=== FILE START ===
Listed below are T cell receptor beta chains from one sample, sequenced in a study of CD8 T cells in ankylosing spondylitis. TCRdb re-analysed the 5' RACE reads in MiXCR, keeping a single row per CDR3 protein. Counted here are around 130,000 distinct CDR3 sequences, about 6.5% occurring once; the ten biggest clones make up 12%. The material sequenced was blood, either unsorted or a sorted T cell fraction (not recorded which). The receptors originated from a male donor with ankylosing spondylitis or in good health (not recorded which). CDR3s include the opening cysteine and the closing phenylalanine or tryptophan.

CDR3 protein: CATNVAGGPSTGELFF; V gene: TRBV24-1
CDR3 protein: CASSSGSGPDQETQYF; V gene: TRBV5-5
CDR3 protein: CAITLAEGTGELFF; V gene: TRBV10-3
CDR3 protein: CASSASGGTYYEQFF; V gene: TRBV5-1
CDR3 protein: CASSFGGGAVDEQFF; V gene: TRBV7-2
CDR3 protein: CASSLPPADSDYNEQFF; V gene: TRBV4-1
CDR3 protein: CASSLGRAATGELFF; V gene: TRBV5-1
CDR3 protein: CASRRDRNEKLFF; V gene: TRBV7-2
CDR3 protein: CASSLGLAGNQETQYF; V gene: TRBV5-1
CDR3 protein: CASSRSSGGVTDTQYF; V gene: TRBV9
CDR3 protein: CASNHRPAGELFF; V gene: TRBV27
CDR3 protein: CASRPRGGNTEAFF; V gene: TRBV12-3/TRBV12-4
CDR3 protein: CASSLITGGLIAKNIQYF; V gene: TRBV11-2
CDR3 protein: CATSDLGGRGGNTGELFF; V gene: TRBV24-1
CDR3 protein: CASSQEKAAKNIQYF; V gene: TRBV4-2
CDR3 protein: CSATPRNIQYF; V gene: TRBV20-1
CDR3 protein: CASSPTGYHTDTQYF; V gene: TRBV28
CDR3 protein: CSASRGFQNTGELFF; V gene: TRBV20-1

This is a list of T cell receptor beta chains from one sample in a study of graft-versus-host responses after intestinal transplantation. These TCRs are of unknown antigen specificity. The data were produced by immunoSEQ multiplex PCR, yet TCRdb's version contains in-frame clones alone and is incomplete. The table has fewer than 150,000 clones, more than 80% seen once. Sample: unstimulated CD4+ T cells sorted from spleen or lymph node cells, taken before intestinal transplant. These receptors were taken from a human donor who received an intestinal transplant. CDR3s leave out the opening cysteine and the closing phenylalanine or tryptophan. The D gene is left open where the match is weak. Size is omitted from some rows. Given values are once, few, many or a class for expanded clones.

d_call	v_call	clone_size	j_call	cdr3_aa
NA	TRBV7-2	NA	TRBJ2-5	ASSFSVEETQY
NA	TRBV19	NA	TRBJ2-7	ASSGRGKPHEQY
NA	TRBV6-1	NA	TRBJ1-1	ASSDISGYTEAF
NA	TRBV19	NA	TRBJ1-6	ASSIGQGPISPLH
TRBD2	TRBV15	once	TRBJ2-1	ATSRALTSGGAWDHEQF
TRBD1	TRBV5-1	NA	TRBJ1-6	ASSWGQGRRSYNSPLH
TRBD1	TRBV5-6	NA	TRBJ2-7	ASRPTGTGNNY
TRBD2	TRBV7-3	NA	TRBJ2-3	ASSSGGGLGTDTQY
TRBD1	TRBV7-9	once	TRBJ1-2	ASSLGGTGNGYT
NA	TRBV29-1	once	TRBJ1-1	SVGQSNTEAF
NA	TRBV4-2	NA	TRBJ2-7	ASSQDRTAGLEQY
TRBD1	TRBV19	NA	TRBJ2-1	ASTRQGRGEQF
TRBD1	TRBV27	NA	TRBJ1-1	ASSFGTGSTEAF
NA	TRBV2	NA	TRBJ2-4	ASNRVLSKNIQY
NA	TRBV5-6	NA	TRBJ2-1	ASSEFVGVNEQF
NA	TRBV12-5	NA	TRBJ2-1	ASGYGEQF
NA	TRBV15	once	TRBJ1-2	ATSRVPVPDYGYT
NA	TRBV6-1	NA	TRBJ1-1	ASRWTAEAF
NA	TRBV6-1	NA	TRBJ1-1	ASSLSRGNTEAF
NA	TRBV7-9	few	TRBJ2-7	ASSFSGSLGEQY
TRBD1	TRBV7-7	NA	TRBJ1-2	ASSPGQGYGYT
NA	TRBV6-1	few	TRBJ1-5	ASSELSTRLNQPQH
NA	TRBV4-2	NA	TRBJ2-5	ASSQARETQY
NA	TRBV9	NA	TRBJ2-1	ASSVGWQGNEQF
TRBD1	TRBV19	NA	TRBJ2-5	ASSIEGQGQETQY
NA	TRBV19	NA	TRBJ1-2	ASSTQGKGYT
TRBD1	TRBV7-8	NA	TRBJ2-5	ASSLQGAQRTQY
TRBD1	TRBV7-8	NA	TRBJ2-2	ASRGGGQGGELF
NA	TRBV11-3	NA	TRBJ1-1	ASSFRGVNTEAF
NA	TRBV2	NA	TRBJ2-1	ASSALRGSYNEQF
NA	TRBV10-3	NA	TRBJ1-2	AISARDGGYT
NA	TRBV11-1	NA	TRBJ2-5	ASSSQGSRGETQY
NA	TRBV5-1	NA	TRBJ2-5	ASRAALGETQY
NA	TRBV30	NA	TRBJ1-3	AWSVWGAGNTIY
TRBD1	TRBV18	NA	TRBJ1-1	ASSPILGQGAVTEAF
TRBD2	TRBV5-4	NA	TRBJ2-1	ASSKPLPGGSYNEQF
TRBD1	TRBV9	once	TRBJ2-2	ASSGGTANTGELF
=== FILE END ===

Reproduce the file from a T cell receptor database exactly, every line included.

Listed below are T cell receptor beta chains from one sample, sequenced in a study of CD8 T cells in ankylosing spondylitis. TCRdb re-analysed the 5' RACE reads in MiXCR, keeping a single row per CDR3 protein. Counted here are around 130,000 distinct CDR3 sequences, about 6.5% occurring once; the ten biggest clones make up 12%. The material sequenced was blood, either unsorted or a sorted T cell fraction (not recorded which). The receptors originated from a male donor with ankylosing spondylitis or in good health (not recorded which). CDR3s include the opening cysteine and the closing phenylalanine or tryptophan.

CDR3 protein: CATNVAGGPSTGELFF; V gene: TRBV24-1
CDR3 protein: CASSSGSGPDQETQYF; V gene: TRBV5-5
CDR3 protein: CAITLAEGTGELFF; V gene: TRBV10-3
CDR3 protein: CASSASGGTYYEQFF; V gene: TRBV5-1
CDR3 protein: CASSFGGGAVDEQFF; V gene: TRBV7-2
CDR3 protein: CASSLPPADSDYNEQFF; V gene: TRBV4-1
CDR3 protein: CASSLGRAATGELFF; V gene: TRBV5-1
CDR3 protein: CASRRDRNEKLFF; V gene: TRBV7-2
CDR3 protein: CASSLGLAGNQETQYF; V gene: TRBV5-1
CDR3 protein: CASSRSSGGVTDTQYF; V gene: TRBV9
CDR3 protein: CASNHRPAGELFF; V gene: TRBV27
CDR3 protein: CASRPRGGNTEAFF; V gene: TRBV12-3/TRBV12-4
CDR3 protein: CASSLITGGLIAKNIQYF; V gene: TRBV11-2
CDR3 protein: CATSDLGGRGGNTGELFF; V gene: TRBV24-1
CDR3 protein: CASSQEKAAKNIQYF; V gene: TRBV4-2
CDR3 protein: CSATPRNIQYF; V gene: TRBV20-1
CDR3 protein: CASSPTGYHTDTQYF; V gene: TRBV28
CDR3 protein: CSASRGFQNTGELFF; V gene: TRBV20-1

This is a list of T cell receptor beta chains from one sample in a study of graft-versus-host responses after intestinal transplantation. These TCRs are of unknown antigen specificity. The data were produced by immunoSEQ multiplex PCR, yet TCRdb's version contains in-frame clones alone and is incomplete. The table has fewer than 150,000 clones, more than 80% seen once. Sample: unstimulated CD4+ T cells sorted from spleen or lymph node cells, taken before intestinal transplant. These receptors were taken from a human donor who received an intestinal transplant. CDR3s leave out the opening cysteine and the closing phenylalanine or tryptophan. The D gene is left open where the match is weak. Size is omitted from some rows. Given values are once, few, many or a class for expanded clones.

d_call	v_call	clone_size	j_call	cdr3_aa
NA	TRBV7-2	NA	TRBJ2-5	ASSFSVEETQY
NA	TRBV19	NA	TRBJ2-7	ASSGRGKPHEQY
NA	TRBV6-1	NA	TRBJ1-1	ASSDISGYTEAF
NA	TRBV19	NA	TRBJ1-6	ASSIGQGPISPLH
TRBD2	TRBV15	once	TRBJ2-1	ATSRALTSGGAWDHEQF
TRBD1	TRBV5-1	NA	TRBJ1-6	ASSWGQGRRSYNSPLH
TRBD1	TRBV5-6	NA	TRBJ2-7	ASRPTGTGNNY
TRBD2	TRBV7-3	NA	TRBJ2-3	ASSSGGGLGTDTQY
TRBD1	TRBV7-9	once	TRBJ1-2	ASSLGGTGNGYT
NA	TRBV29-1	once	TRBJ1-1	SVGQSNTEAF
NA	TRBV4-2	NA	TRBJ2-7	ASSQDRTAGLEQY
TRBD1	TRBV19	NA	TRBJ2-1	ASTRQGRGEQF
TRBD1	TRBV27	NA	TRBJ1-1	ASSFGTGSTEAF
NA	TRBV2	NA	TRBJ2-4	ASNRVLSKNIQY
NA	TRBV5-6	NA	TRBJ2-1	ASSEFVGVNEQF
NA	TRBV12-5	NA	TRBJ2-1	ASGYGEQF
NA	TRBV15	once	TRBJ1-2	ATSRVPVPDYGYT
NA	TRBV6-1	NA	TRBJ1-1	ASRWTAEAF
NA	TRBV6-1	NA	TRBJ1-1	ASSLSRGNTEAF
NA	TRBV7-9	few	TRBJ2-7	ASSFSGSLGEQY
TRBD1	TRBV7-7	NA	TRBJ1-2	ASSPGQGYGYT
NA	TRBV6-1	few	TRBJ1-5	ASSELSTRLNQPQH
NA	TRBV4-2	NA	TRBJ2-5	ASSQARETQY
NA	TRBV9	NA	TRBJ2-1	ASSVGWQGNEQF
TRBD1	TRBV19	NA	TRBJ2-5	ASSIEGQGQETQY
NA	TRBV19	NA	TRBJ1-2	ASSTQGKGYT
TRBD1	TRBV7-8	NA	TRBJ2-5	ASSLQGAQRTQY
TRBD1	TRBV7-8	NA	TRBJ2-2	ASRGGGQGGELF
NA	TRBV11-3	NA	TRBJ1-1	ASSFRGVNTEAF
NA	TRBV2	NA	TRBJ2-1	ASSALRGSYNEQF
NA	TRBV10-3	NA	TRBJ1-2	AISARDGGYT
NA	TRBV11-1	NA	TRBJ2-5	ASSSQGSRGETQY
NA	TRBV5-1	NA	TRBJ2-5	ASRAALGETQY
NA	TRBV30	NA	TRBJ1-3	AWSVWGAGNTIY
TRBD1	TRBV18	NA	TRBJ1-1	ASSPILGQGAVTEAF
TRBD2	TRBV5-4	NA	TRBJ2-1	ASSKPLPGGSYNEQF
TRBD1	TRBV9	once	TRBJ2-2	ASSGGTANTGELF